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Alternative formsEdit


From Efik [Term?] or Ibibio [Term?]; compare Gullah buckra (white person).


buckra (plural buckras)

  1. (Caribbean) A white person.
    • 1791, An Abstract of the Evidence Delivered before a Select Committee of the House of Commons in the Years 1790, and 1791, on the Part of the Petitioners for the Abolition of the Slave-Trade, London, p. 77,[1]
      As he was going to the stake, he turned about, and addressed himself to Mr. Jeffreys [] and said, “Buckra, you see me now, but to-morrow I shall be like that,” kicking up the dust with his foot.
    • 1803, Robert Charles Dallas, The History of the Maroons, London: Longman and Rees, Volume 1, Letter 3, p. 73,[2]
      To show the deadly hatred they bore the white people, Thicknesse, who was the first in the town, and the person left with them as a hostage, related, that having taken up his abode with Quao, his children could not refrain striking their pointed fingers at his breast as they would have done knives, had they been permitted, calling out, “Buckra, Buckra.”
    • 1831, Mary Prince, The History of Mary Prince, a West Indian Slave, Related by Herself, London: F. Westley and A.H. Davis, p. 9,[3]
      Oh the Buckra people who keep slaves think that black people are like cattle, without natural affection. But my heart tells me it is far otherwise.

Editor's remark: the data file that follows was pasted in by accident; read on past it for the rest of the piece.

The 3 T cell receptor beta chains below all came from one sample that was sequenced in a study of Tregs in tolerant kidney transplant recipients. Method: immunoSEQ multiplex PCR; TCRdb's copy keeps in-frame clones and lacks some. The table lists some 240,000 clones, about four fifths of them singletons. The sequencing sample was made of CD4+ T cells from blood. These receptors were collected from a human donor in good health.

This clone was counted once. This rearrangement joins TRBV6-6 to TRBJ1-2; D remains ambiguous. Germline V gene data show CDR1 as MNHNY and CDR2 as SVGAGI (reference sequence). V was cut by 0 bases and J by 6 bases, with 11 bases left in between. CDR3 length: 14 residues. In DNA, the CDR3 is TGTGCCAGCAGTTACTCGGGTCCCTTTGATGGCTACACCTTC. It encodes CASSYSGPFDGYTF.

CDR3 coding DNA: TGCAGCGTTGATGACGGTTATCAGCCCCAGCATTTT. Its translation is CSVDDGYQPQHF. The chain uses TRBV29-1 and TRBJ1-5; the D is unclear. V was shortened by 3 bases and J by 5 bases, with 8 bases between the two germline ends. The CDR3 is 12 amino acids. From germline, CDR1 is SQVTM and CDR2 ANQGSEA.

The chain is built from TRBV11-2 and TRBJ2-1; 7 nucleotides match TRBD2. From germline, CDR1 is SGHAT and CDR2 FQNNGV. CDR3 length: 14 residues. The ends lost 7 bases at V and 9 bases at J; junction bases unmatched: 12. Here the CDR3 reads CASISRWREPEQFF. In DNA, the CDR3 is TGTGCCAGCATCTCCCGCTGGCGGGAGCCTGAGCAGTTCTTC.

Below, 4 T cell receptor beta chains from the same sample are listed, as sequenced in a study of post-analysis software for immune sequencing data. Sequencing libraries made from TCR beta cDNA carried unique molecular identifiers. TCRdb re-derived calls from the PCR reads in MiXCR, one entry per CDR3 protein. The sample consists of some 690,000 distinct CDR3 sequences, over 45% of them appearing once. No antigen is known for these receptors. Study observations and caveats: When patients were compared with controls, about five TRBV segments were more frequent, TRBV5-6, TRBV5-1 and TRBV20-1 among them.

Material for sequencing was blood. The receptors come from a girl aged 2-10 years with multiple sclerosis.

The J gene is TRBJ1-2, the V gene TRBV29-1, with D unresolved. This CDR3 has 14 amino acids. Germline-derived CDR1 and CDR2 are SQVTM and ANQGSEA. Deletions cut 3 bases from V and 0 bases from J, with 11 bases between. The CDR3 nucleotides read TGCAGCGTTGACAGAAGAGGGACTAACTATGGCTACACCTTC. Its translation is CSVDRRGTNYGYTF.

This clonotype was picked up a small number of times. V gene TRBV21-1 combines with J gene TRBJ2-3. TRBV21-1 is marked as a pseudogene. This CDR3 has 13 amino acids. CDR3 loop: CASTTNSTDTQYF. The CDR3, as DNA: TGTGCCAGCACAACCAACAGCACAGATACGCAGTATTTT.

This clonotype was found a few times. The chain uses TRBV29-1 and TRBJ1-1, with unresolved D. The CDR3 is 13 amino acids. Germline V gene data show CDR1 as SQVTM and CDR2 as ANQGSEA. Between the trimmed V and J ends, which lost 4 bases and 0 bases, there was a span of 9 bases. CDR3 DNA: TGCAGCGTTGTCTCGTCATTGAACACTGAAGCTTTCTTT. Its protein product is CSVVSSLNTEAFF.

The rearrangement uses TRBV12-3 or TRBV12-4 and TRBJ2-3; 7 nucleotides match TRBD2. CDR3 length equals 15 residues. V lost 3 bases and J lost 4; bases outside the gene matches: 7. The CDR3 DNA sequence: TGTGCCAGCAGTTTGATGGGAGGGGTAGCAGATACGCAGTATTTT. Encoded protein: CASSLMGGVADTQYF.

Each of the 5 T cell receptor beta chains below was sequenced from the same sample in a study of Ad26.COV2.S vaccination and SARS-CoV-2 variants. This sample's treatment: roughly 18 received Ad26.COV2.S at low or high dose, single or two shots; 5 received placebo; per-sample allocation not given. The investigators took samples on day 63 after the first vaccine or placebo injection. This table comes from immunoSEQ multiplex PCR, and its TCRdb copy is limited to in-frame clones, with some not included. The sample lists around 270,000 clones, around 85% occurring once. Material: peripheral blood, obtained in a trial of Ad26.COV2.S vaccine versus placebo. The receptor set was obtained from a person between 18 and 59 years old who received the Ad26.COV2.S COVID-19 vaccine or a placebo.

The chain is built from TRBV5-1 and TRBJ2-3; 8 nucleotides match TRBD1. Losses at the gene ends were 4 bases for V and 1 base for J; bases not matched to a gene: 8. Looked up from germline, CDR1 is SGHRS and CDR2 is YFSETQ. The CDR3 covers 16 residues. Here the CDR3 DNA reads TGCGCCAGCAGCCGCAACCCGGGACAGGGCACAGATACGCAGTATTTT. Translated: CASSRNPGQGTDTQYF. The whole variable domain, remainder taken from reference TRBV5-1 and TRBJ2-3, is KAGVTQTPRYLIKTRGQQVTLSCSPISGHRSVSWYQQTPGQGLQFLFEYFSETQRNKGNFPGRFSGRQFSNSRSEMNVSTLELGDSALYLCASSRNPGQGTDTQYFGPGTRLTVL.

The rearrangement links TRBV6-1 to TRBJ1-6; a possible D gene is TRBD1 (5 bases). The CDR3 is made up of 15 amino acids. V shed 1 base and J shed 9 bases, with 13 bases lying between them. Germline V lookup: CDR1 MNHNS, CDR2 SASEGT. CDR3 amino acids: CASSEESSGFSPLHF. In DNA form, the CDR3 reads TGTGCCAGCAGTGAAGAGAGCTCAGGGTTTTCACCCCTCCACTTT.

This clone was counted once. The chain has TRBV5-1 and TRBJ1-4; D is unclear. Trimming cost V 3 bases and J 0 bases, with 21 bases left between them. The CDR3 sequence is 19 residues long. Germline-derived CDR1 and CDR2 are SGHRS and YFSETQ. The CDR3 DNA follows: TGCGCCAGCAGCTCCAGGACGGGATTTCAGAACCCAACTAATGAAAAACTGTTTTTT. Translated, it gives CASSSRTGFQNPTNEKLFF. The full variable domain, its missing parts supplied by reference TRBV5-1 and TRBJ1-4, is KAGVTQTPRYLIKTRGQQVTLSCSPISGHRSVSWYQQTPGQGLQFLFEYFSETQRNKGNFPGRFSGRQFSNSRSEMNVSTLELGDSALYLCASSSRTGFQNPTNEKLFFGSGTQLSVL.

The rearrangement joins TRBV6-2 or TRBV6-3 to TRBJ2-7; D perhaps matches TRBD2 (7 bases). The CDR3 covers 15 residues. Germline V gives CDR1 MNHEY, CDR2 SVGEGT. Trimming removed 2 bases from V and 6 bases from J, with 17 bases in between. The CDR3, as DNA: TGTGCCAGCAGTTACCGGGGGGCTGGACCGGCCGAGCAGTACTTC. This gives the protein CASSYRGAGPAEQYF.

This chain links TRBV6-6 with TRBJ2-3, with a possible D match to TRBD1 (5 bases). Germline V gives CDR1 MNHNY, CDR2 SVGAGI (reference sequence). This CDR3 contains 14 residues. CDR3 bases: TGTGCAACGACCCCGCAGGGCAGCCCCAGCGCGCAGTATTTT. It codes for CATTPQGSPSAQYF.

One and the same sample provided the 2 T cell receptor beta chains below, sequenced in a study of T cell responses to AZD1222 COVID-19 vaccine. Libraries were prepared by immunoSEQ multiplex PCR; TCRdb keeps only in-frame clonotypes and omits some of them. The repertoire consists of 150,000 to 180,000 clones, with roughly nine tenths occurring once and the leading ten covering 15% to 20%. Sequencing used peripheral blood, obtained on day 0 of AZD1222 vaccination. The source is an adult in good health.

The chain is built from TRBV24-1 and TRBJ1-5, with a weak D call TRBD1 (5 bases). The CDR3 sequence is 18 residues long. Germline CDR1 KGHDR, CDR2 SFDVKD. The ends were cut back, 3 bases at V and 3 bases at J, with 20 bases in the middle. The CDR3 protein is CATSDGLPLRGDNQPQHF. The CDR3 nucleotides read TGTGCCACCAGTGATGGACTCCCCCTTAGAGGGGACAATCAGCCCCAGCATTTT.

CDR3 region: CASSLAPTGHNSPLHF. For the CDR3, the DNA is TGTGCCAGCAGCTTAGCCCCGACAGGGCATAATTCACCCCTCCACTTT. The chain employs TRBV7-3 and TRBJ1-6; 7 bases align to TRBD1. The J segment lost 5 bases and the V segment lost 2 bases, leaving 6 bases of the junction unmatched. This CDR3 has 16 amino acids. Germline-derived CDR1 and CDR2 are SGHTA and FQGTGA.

• 2014, Marlon James, A Brief History of Seven Killings, London: Oneworld, “General Rockers: December 2, 1976,”[4]
      They kick me in the face, beat me with the baton, whip me in me balls, beat me with a cat o’ nine like them name buckra massa []
  2. (dated, now rare, African American Vernacular, derogatory) A poor white person.
    • 1865, Thomas Wentworth Higginson, “Leaves from an Officer’s Journal” in The Atlantic Monthly, Volume 15, No. 87, January, 1865, p. 69,[5]
      “Dunno whether he been a buckra or not,” responded, doggedly, my Cerberus in uniform; “but I’s bound to keep him here till de corporal ob de guard come.”
    • 1941, Ed Barber, interview published in Slave Narratives: A Folk History of Slavery in the United States from Interviews with Former Slaves, Washington: Library of Congress, Volume 14: South Carolina Narratives, Part 1,[6]
      What I think of Abe Lincoln? I think he was a poor buckra white man, to de likes of me.


buckra (not comparable)

  1. (African American Vernacular, archaic) White.
    a buckra yam



Alternative formsEdit


From Efik [Term?] or Ibibio [Term?].




  1. white person

Further readingEdit

  • Frederic Cassidy, "Sources of the African Element in Gullah" in Lawrence Carrington (ed.), Studies in Caribbean Language (1983).